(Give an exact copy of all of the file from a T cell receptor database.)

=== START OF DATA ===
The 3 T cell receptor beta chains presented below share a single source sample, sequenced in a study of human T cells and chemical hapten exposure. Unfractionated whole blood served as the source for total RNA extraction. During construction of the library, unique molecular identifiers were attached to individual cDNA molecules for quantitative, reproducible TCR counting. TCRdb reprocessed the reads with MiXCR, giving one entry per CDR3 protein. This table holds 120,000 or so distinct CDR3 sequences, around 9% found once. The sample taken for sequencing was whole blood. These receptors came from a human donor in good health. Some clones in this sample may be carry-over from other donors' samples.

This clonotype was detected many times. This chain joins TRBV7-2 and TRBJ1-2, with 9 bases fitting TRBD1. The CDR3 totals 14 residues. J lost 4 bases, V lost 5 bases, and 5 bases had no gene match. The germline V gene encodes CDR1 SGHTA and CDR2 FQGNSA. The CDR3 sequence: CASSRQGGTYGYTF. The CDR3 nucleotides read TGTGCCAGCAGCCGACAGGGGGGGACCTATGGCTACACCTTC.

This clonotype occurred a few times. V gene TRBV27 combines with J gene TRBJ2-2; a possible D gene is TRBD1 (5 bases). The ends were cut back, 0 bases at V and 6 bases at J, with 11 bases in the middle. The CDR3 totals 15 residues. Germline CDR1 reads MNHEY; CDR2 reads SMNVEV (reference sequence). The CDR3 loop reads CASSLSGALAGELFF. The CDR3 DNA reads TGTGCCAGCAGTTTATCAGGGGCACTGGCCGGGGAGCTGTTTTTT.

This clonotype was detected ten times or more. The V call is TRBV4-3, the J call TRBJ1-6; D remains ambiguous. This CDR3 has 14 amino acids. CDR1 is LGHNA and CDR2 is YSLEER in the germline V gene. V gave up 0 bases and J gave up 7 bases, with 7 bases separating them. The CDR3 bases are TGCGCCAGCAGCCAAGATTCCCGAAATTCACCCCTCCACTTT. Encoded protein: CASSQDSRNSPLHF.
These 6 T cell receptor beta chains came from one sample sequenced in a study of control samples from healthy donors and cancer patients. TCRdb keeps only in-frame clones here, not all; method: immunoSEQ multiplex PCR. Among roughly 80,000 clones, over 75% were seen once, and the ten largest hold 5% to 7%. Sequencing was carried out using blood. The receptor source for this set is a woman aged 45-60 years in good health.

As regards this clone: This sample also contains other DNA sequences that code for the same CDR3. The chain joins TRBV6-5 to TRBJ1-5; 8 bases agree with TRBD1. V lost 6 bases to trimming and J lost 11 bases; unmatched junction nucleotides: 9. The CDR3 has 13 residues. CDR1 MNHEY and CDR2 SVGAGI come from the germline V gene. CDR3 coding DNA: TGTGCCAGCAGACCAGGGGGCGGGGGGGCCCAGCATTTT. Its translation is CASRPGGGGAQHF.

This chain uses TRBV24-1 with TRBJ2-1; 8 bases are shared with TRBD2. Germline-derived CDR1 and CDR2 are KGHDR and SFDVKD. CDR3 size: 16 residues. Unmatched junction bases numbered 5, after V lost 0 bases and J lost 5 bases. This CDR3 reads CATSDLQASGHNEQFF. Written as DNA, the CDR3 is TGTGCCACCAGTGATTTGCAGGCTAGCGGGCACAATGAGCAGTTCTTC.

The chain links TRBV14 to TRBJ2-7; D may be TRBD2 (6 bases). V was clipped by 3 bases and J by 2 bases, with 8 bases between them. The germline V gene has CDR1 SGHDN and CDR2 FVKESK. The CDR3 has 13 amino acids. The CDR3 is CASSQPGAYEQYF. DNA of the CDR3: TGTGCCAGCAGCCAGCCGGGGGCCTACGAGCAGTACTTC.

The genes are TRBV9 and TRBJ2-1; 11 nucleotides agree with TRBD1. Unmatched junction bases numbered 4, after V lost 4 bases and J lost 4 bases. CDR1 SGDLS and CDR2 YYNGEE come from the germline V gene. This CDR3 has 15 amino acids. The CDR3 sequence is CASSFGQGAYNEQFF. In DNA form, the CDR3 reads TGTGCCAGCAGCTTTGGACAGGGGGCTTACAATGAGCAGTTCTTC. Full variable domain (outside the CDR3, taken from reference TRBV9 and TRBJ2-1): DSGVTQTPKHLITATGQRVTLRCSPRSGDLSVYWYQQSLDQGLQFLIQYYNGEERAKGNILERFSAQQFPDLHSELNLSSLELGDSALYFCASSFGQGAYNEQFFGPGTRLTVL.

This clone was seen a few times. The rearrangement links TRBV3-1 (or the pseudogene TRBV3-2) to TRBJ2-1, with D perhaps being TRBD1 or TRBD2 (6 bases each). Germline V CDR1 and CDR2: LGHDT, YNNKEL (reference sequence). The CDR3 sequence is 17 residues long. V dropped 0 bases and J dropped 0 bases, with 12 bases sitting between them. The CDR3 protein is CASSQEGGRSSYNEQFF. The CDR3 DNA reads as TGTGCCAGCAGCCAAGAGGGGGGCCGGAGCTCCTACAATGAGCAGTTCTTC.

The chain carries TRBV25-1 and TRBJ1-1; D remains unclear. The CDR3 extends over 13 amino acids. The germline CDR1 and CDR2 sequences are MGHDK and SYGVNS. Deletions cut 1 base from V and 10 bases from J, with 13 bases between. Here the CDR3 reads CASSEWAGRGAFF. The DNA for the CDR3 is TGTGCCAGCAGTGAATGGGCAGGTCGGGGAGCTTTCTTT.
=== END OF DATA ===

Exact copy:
The 3 T cell receptor beta chains presented below share a single source sample, sequenced in a study of human T cells and chemical hapten exposure. Unfractionated whole blood served as the source for total RNA extraction. During construction of the library, unique molecular identifiers were attached to individual cDNA molecules for quantitative, reproducible TCR counting. TCRdb reprocessed the reads with MiXCR, giving one entry per CDR3 protein. This table holds 120,000 or so distinct CDR3 sequences, around 9% found once. The sample taken for sequencing was whole blood. These receptors came from a human donor in good health. Some clones in this sample may be carry-over from other donors' samples.

This clonotype was detected many times. This chain joins TRBV7-2 and TRBJ1-2, with 9 bases fitting TRBD1. The CDR3 totals 14 residues. J lost 4 bases, V lost 5 bases, and 5 bases had no gene match. The germline V gene encodes CDR1 SGHTA and CDR2 FQGNSA. The CDR3 sequence: CASSRQGGTYGYTF. The CDR3 nucleotides read TGTGCCAGCAGCCGACAGGGGGGGACCTATGGCTACACCTTC.

This clonotype occurred a few times. V gene TRBV27 combines with J gene TRBJ2-2; a possible D gene is TRBD1 (5 bases). The ends were cut back, 0 bases at V and 6 bases at J, with 11 bases in the middle. The CDR3 totals 15 residues. Germline CDR1 reads MNHEY; CDR2 reads SMNVEV (reference sequence). The CDR3 loop reads CASSLSGALAGELFF. The CDR3 DNA reads TGTGCCAGCAGTTTATCAGGGGCACTGGCCGGGGAGCTGTTTTTT.

This clonotype was detected ten times or more. The V call is TRBV4-3, the J call TRBJ1-6; D remains ambiguous. This CDR3 has 14 amino acids. CDR1 is LGHNA and CDR2 is YSLEER in the germline V gene. V gave up 0 bases and J gave up 7 bases, with 7 bases separating them. The CDR3 bases are TGCGCCAGCAGCCAAGATTCCCGAAATTCACCCCTCCACTTT. Encoded protein: CASSQDSRNSPLHF.
These 6 T cell receptor beta chains came from one sample sequenced in a study of control samples from healthy donors and cancer patients. TCRdb keeps only in-frame clones here, not all; method: immunoSEQ multiplex PCR. Among roughly 80,000 clones, over 75% were seen once, and the ten largest hold 5% to 7%. Sequencing was carried out using blood. The receptor source for this set is a woman aged 45-60 years in good health.

As regards this clone: This sample also contains other DNA sequences that code for the same CDR3. The chain joins TRBV6-5 to TRBJ1-5; 8 bases agree with TRBD1. V lost 6 bases to trimming and J lost 11 bases; unmatched junction nucleotides: 9. The CDR3 has 13 residues. CDR1 MNHEY and CDR2 SVGAGI come from the germline V gene. CDR3 coding DNA: TGTGCCAGCAGACCAGGGGGCGGGGGGGCCCAGCATTTT. Its translation is CASRPGGGGAQHF.

This chain uses TRBV24-1 with TRBJ2-1; 8 bases are shared with TRBD2. Germline-derived CDR1 and CDR2 are KGHDR and SFDVKD. CDR3 size: 16 residues. Unmatched junction bases numbered 5, after V lost 0 bases and J lost 5 bases. This CDR3 reads CATSDLQASGHNEQFF. Written as DNA, the CDR3 is TGTGCCACCAGTGATTTGCAGGCTAGCGGGCACAATGAGCAGTTCTTC.

The chain links TRBV14 to TRBJ2-7; D may be TRBD2 (6 bases). V was clipped by 3 bases and J by 2 bases, with 8 bases between them. The germline V gene has CDR1 SGHDN and CDR2 FVKESK. The CDR3 has 13 amino acids. The CDR3 is CASSQPGAYEQYF. DNA of the CDR3: TGTGCCAGCAGCCAGCCGGGGGCCTACGAGCAGTACTTC.

The genes are TRBV9 and TRBJ2-1; 11 nucleotides agree with TRBD1. Unmatched junction bases numbered 4, after V lost 4 bases and J lost 4 bases. CDR1 SGDLS and CDR2 YYNGEE come from the germline V gene. This CDR3 has 15 amino acids. The CDR3 sequence is CASSFGQGAYNEQFF. In DNA form, the CDR3 reads TGTGCCAGCAGCTTTGGACAGGGGGCTTACAATGAGCAGTTCTTC. Full variable domain (outside the CDR3, taken from reference TRBV9 and TRBJ2-1): DSGVTQTPKHLITATGQRVTLRCSPRSGDLSVYWYQQSLDQGLQFLIQYYNGEERAKGNILERFSAQQFPDLHSELNLSSLELGDSALYFCASSFGQGAYNEQFFGPGTRLTVL.

This clone was seen a few times. The rearrangement links TRBV3-1 (or the pseudogene TRBV3-2) to TRBJ2-1, with D perhaps being TRBD1 or TRBD2 (6 bases each). Germline V CDR1 and CDR2: LGHDT, YNNKEL (reference sequence). The CDR3 sequence is 17 residues long. V dropped 0 bases and J dropped 0 bases, with 12 bases sitting between them. The CDR3 protein is CASSQEGGRSSYNEQFF. The CDR3 DNA reads as TGTGCCAGCAGCCAAGAGGGGGGCCGGAGCTCCTACAATGAGCAGTTCTTC.

The chain carries TRBV25-1 and TRBJ1-1; D remains unclear. The CDR3 extends over 13 amino acids. The germline CDR1 and CDR2 sequences are MGHDK and SYGVNS. Deletions cut 1 base from V and 10 bases from J, with 13 bases between. Here the CDR3 reads CASSEWAGRGAFF. The DNA for the CDR3 is TGTGCCAGCAGTGAATGGGCAGGTCGGGGAGCTTTCTTT.